The West Fork Gila River, which crosses the northeastern portion of Gila Cliff Dwellings National Monument (NM), is a mountainous stream located in the Gila Wilderness. There is almost no upstream land use and little visitor impact in its small watershed.
Natural stressors include drought, flooding, and fire. Since 2001, drought has decreased streamflow in the stream, which sometimes runs dry near the park’s eastern boundary. This area is also prone to flooding. Inside the park, the floodplain is bounded by canyon walls that act as a bottleneck, increasing the destructive force of high flood waters. In 2008, a large rain-on-snow event carved a new stream channel and washed out camp facilities and a bridge, resulting in necessary repairs and reduced visitation.
Two major fires have burned in the watershed in recent years: the 2011 Miller Fire and the Whitewater–Baldy Fire, in 2012. Impacts from these fires have included degraded aquatic habitat, exotic-plant establishment, and potential future flooding and channel change.
Streams and riparian areas are critical to ecological integrity. Riparian areas supply food, cover, and water, and serve as wildlife migration routes. They also help control water pollution, reduce erosion, mitigate floods, and increase groundwater recharge. Riparian systems perform numerous ecosystem functions important to humans, yet are one of the most endangered forest types in the United States.
At Gila Cliff Dwellings National Monument and three other National Park Service units, the Sonoran Desert Network monitors stream health. The goal of the program is to detect broad-scale changes in ecological condition by observing certain parameters over time—and to give park managers early warning of any issues they may need to address. The network measures water quality, water quantity (streamflow), channel morphology (the shape and composition of the streambed), riparian vegetation, and macroinvertebrate communities.
Stream conditions are closely related to climate conditions. Because the two are better understood together, the Sonoran Desert Network reports on climate in conjunction with water resources. Reporting is done by water year (WY), which begins in October and ends the following September.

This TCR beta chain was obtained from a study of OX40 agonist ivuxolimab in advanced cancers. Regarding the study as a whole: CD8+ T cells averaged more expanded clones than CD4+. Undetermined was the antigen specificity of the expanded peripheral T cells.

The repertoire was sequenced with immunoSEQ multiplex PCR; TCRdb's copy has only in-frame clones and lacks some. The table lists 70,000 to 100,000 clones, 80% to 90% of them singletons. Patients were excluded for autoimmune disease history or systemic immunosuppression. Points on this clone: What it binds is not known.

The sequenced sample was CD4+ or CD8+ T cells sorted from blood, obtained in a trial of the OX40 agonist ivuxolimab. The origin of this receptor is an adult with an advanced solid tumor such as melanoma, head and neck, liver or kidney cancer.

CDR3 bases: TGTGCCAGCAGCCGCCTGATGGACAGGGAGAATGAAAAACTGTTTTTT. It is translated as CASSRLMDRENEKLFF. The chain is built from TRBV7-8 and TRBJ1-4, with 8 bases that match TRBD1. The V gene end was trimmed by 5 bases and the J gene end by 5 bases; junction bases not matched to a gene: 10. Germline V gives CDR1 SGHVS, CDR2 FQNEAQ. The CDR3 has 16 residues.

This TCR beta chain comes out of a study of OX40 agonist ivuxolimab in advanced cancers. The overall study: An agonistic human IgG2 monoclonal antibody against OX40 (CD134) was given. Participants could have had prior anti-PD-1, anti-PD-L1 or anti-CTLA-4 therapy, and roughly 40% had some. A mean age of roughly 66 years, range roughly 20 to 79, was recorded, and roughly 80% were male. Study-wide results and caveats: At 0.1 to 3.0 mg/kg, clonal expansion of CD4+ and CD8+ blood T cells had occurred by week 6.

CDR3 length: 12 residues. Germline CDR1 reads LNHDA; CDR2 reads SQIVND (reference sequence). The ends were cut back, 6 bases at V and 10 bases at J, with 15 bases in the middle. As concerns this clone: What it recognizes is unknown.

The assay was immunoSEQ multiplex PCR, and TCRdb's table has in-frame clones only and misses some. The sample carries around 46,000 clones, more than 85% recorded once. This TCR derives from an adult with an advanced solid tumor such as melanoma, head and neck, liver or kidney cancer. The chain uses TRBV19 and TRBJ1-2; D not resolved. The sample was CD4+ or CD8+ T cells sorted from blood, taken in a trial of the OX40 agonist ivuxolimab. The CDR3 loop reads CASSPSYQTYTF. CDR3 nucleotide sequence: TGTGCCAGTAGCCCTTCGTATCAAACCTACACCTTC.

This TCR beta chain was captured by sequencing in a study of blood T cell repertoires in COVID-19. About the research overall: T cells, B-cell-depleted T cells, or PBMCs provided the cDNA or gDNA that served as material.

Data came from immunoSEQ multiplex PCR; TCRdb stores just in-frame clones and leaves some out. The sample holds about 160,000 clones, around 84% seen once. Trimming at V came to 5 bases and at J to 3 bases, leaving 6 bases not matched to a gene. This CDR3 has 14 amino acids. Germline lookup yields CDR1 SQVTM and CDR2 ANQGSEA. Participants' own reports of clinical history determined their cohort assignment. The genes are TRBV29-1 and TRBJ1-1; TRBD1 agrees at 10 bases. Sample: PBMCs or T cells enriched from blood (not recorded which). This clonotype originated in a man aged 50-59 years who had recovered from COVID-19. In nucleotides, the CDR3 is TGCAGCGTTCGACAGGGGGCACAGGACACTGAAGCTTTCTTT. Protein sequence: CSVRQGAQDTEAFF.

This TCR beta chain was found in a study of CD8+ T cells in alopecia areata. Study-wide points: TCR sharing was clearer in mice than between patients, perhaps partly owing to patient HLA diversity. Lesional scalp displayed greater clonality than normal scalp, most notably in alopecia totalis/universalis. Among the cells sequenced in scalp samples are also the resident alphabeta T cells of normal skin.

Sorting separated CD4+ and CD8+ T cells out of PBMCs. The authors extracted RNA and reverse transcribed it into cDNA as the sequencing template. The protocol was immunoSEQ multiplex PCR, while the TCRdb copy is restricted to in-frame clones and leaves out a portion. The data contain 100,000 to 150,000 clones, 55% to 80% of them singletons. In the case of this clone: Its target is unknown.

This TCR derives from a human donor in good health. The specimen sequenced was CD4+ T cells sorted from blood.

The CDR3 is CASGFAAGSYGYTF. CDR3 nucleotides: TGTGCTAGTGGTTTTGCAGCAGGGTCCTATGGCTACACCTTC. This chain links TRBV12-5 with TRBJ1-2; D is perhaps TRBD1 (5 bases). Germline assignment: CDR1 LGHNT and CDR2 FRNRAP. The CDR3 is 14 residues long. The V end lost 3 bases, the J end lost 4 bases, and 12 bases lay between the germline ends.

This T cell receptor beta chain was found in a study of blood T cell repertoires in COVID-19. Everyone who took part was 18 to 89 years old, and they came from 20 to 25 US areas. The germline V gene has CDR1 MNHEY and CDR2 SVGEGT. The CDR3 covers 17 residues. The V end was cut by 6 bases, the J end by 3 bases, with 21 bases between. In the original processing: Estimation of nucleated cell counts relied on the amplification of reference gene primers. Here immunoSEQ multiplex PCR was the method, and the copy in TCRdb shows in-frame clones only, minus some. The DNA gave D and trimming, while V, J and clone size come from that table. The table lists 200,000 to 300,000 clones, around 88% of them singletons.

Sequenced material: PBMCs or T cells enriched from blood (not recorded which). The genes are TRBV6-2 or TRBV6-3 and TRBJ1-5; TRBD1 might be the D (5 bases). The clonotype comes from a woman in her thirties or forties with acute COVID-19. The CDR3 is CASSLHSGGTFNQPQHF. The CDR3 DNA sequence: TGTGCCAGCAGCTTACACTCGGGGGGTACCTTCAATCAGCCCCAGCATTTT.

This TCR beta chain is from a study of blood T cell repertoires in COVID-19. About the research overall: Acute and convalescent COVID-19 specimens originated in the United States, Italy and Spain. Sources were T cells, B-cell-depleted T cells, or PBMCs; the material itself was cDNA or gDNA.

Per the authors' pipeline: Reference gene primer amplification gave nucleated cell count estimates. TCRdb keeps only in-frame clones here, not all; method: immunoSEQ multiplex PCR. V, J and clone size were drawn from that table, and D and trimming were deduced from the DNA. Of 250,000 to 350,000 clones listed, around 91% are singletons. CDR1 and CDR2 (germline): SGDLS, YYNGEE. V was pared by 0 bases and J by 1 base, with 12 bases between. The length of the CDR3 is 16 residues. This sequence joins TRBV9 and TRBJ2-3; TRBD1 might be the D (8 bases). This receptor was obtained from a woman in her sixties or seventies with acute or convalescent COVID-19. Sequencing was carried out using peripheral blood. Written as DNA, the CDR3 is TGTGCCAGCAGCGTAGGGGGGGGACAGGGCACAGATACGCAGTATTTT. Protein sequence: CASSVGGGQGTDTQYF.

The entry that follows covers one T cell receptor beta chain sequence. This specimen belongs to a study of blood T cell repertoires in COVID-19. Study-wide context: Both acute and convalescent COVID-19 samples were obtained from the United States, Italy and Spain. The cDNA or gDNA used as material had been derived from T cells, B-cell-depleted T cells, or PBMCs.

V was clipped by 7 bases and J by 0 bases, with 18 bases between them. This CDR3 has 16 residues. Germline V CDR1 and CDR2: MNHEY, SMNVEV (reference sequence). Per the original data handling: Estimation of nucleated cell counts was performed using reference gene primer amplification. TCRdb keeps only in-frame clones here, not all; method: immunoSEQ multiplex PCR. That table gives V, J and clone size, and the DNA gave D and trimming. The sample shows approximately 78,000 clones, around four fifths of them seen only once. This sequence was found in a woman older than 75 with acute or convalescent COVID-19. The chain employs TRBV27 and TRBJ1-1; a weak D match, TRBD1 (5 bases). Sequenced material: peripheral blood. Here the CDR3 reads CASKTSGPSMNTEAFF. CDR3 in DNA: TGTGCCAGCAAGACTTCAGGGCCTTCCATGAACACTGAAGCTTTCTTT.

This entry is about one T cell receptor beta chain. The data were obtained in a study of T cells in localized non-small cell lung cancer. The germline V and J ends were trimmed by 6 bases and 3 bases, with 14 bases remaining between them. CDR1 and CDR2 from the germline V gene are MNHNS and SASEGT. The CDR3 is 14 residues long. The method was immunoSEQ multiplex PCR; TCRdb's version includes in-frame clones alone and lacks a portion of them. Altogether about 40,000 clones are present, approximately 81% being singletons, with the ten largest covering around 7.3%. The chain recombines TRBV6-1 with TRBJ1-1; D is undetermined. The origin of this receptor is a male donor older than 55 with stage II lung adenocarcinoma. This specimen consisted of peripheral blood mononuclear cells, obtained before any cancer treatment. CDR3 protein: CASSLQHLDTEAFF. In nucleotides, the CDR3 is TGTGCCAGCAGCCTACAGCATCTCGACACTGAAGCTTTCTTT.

In WY2016, overall annual precipitation was 113% of normal for Gila Cliff Dwellings National Monument (18.35" vs. 16.26"). Overall precipitation was essentially normal (104% or +0.29") for the fall and winter of WY2016—but rainfall in February and April represented less than 20% of normal. November was dramatically wetter than normal—288% of normal. Overall precipitation was above average (119%, 1.80") for the spring and summer months. Again, though, monthly variation was extensive. April and September were 200% wetter than normal. June rainfall was only 36% of normal. Drought indicators show that the last two “wet” years have not been enough to eliminate the multi-year precipitation deficit.
Fall and early winter air temperatures were generally close to normal (±2.5°F). As is usually the case, mean monthly low temperatures were below freezing from November to March. Warm-season maximum and minimum air temperatures were close to normal (±2°F), except in June and July, which were warmer than normal. Additional information on climate can be found at The Climate Analyzer.
Data collected at Gila Cliff Dwellings NM did not meet quality standards during water year 2016. Streamflow data from U.S. Geological Survey gauge 09430500 in Gila, New Mexico, 40 kilometers downstream of the monument were used to interpret conditions at the monument. Discharge was generally within the normal range, with high-flow events in late January, late July, and September.
Water Quality and Macroinvertebrates
There were five exceedances of state water quality standards in WY2016, meaning that 94% of samples were compliant with state standards. There were exceedances for E. coli, turbidity, and total aluminum. The aluminum exceedance was likely the result of precipitation flushing sediment into the stream during high streamflow. Higher concentrations of aluminum have been detected in the past; they are not the result of human activity. Macroinvertebrates values were classified as “good.” Habitat measurements indicated that the system continues to recover from the impact of fires in water years 2011–2012. For more detailed information, see the most recent full report.
Last updated: February 7, 2019